California’s fiscal crisis has increased the stakes in its prison health care showdown. On Thursday, Gov. Arnold Schwarzenegger announced that the state needs more than $8 billion in spending cuts and new taxes. And on Friday, a federal judge may start contempt of court hearings against the governor and state controller for not turning over millions of dollars to improve prison health care. State officials had until this week to hand over the first installment of an estimated $8 billion needed to bring California’s dysfunctional system up to federal standards. They have refused to pay.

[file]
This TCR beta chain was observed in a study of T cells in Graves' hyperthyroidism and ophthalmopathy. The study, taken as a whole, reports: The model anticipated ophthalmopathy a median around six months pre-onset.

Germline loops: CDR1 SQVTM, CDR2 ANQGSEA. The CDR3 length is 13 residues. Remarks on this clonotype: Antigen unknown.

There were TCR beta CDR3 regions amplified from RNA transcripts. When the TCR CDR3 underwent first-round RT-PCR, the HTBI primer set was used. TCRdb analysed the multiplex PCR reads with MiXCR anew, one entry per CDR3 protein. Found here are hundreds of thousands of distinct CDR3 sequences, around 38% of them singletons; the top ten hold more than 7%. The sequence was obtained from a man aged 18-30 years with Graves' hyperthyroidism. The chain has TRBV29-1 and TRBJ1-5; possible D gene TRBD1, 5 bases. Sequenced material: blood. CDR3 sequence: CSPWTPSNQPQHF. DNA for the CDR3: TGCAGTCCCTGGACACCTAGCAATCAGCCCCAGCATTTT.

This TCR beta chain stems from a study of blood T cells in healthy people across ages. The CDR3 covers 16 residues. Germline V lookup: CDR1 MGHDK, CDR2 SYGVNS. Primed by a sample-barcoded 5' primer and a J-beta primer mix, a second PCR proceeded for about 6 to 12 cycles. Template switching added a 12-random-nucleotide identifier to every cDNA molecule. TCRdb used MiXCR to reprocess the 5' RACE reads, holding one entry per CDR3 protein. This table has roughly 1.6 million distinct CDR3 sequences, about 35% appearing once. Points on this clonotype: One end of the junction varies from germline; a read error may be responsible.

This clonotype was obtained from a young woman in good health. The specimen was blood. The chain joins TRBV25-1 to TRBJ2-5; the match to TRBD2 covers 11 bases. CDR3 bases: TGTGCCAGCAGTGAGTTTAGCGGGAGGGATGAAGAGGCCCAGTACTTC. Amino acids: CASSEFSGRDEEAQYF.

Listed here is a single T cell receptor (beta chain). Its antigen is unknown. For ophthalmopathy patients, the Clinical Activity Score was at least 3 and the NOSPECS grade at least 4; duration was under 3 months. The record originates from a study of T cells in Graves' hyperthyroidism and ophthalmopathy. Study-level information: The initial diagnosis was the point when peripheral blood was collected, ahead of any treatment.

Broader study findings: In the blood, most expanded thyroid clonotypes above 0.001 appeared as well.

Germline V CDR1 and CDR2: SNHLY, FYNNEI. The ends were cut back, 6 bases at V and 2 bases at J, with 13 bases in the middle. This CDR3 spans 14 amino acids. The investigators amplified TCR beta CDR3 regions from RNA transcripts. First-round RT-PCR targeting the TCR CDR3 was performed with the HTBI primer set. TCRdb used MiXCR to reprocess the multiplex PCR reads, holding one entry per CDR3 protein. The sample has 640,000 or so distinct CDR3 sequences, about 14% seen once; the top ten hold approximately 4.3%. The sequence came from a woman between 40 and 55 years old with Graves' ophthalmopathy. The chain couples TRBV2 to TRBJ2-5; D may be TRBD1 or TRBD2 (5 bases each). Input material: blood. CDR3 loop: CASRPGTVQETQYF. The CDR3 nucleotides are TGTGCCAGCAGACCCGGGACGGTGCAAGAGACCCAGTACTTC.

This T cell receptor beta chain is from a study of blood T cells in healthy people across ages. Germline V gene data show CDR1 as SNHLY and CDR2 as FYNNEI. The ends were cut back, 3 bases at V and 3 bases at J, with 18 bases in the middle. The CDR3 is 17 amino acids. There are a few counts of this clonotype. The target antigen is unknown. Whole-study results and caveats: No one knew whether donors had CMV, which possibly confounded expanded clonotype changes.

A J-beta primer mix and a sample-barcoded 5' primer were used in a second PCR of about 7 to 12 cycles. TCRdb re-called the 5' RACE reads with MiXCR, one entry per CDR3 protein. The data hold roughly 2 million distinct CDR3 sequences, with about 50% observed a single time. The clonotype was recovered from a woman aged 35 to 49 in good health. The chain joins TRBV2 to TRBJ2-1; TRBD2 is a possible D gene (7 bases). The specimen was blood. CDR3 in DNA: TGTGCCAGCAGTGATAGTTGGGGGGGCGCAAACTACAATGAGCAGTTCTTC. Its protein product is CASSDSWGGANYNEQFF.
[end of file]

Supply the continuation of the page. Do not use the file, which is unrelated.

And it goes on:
Two years ago, U.S. District Judge Thelton Henderson took oversight of California’s prison medical system away from the state. In a hearing at the time, he said that one inmate a week was dying in California prisons as a result of neglect or incompetence. Court reports from that hearing detailed cramped, antiquated and unsanitary conditions at San Quentin State Prison: medical exam rooms with no sinks and no alcohol. A new medical building is under construction, but the idea that a federal court is demanding that California cough up $8 billion for prisoners’ health care in the midst of a state and national economic crisis has rankled some people. “We’d have to take it from school children, universities, highway patrol,” said state Attorney General Jerry Brown. “We have to take it from somebody – it’s not there.”